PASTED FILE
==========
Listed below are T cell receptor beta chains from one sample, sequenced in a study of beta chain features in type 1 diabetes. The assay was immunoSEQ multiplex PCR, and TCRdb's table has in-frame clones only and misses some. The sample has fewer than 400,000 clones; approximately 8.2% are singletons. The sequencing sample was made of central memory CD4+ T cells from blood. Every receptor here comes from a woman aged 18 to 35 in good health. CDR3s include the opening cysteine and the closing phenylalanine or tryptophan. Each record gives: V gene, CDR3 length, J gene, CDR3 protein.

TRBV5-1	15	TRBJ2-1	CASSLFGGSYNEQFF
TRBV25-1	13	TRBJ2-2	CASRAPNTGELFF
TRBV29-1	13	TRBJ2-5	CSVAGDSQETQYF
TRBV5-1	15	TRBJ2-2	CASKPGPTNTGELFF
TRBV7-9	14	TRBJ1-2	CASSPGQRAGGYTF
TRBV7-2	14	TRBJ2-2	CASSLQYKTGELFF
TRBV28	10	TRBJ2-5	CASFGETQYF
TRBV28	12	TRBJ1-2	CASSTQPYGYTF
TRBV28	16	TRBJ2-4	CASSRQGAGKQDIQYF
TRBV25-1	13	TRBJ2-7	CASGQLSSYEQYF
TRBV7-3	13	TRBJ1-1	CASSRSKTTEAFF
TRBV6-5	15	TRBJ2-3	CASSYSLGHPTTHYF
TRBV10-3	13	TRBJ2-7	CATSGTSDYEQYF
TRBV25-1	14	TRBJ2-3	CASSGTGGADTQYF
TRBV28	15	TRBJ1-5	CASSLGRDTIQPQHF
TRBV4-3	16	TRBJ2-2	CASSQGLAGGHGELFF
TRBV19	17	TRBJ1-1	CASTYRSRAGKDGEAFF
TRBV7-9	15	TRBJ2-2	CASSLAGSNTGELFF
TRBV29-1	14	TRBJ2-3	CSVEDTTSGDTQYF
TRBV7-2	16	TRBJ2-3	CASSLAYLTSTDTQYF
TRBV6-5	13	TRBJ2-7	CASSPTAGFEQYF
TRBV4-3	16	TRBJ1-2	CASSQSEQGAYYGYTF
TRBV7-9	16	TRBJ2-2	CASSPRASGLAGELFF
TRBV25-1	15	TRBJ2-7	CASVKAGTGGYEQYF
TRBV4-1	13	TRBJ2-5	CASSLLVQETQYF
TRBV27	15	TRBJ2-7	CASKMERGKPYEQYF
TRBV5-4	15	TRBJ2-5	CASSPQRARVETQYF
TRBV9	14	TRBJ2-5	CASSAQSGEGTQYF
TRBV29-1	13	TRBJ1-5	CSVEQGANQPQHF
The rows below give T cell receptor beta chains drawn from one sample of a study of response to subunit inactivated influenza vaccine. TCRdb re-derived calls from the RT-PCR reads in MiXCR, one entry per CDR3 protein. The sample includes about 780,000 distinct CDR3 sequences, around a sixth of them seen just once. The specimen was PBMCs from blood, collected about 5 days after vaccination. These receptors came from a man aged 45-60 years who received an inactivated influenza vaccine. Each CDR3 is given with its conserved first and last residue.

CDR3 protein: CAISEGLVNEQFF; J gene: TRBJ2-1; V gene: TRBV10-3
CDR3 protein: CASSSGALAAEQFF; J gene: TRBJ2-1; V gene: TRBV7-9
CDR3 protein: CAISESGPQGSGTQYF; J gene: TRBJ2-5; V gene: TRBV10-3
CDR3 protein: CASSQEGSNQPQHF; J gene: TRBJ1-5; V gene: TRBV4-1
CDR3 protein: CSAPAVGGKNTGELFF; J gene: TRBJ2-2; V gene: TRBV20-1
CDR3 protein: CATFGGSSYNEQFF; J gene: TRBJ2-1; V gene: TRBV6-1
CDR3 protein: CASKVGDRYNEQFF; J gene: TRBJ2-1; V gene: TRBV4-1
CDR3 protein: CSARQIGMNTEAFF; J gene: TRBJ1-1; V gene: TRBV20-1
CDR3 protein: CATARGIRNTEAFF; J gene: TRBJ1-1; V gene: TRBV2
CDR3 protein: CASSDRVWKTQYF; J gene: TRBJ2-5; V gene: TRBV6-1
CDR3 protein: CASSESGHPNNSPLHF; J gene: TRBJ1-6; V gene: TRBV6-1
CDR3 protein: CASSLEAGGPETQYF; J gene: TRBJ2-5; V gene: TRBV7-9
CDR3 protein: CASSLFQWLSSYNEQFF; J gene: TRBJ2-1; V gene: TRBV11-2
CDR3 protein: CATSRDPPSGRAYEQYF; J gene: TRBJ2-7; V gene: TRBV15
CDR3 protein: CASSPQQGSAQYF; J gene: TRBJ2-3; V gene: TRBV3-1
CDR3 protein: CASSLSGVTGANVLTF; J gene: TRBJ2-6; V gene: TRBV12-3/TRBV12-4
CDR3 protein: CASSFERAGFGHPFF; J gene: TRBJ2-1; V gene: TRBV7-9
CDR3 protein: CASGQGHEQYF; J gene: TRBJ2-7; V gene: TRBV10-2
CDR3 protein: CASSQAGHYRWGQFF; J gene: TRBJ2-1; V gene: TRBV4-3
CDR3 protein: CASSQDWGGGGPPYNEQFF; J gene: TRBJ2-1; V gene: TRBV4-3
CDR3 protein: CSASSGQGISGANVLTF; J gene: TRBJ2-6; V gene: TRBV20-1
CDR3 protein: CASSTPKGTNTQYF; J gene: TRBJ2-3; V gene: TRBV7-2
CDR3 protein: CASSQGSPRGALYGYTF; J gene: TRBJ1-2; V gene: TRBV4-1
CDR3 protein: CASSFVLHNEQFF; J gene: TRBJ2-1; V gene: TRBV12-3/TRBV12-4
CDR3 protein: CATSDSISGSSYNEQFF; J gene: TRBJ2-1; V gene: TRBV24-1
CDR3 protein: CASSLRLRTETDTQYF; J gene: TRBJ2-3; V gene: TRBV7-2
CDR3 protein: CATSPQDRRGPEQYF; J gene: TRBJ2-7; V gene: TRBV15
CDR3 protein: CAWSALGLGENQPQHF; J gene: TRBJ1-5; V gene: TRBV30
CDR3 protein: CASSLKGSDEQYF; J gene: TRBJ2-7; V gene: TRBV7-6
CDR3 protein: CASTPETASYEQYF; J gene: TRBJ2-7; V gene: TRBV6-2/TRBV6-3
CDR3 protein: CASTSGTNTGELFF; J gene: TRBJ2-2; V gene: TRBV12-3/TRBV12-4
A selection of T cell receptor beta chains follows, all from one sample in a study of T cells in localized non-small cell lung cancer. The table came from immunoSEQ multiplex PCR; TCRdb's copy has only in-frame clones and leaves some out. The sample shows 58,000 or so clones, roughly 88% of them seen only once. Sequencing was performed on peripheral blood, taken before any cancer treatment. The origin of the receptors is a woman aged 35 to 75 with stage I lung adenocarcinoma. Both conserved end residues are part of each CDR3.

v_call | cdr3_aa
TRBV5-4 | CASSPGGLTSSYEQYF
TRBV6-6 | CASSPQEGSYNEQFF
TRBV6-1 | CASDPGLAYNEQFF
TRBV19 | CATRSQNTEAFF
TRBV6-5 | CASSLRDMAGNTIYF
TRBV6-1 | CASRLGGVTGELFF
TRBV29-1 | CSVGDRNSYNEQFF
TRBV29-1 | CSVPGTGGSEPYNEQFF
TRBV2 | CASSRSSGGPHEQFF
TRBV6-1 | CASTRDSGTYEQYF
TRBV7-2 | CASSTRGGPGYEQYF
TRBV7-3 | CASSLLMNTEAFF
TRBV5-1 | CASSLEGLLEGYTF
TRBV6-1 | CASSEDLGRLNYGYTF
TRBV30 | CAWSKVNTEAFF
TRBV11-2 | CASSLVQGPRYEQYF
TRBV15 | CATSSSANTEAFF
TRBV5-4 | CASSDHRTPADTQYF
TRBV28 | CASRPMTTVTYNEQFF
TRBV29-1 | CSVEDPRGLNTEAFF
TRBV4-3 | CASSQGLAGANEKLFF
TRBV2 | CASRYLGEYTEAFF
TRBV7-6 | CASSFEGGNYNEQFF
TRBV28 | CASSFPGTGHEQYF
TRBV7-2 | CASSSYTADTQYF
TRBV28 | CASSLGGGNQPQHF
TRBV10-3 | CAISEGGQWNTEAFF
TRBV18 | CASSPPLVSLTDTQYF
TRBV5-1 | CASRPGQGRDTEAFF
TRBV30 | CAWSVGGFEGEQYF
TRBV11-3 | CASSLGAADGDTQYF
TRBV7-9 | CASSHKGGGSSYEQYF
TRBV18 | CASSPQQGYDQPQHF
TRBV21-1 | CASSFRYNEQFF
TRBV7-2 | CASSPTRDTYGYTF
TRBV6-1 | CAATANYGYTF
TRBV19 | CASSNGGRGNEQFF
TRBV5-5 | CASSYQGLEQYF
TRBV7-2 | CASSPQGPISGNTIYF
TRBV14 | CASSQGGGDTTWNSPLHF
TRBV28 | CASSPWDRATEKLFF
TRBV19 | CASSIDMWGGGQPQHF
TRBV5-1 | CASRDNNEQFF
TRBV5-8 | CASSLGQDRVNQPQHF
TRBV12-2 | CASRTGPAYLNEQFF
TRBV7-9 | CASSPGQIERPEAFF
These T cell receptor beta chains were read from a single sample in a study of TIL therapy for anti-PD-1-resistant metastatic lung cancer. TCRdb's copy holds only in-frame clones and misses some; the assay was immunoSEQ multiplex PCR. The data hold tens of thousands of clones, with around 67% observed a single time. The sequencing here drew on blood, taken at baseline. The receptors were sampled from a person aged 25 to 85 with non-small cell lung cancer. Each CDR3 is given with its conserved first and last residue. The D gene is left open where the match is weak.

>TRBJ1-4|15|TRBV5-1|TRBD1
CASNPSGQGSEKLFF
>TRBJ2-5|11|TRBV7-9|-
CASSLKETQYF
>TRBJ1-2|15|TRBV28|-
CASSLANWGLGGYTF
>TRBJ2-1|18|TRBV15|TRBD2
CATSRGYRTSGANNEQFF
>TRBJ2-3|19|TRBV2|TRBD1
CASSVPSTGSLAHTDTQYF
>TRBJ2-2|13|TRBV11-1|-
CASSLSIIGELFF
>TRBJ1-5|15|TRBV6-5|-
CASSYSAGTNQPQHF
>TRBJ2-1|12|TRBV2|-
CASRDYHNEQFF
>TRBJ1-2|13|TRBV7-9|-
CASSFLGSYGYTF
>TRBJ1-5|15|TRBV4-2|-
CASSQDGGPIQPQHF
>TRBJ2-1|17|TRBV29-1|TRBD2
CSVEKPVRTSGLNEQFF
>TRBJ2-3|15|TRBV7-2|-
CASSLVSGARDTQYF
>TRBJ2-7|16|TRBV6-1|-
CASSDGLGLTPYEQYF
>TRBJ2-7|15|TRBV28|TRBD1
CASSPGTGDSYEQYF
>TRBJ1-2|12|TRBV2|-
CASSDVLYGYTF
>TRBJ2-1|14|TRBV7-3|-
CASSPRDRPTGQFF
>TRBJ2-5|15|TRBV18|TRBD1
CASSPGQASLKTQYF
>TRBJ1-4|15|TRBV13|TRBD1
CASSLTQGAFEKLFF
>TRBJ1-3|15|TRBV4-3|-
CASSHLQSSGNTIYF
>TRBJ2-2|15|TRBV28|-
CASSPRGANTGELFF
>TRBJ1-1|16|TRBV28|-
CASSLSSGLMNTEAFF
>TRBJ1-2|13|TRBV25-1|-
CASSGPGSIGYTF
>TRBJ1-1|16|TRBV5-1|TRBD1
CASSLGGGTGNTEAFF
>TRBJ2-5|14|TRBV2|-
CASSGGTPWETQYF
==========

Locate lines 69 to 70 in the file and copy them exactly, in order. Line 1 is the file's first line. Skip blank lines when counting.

TRBV6-5 | CASSLRDMAGNTIYF
TRBV6-1 | CASRLGGVTGELFF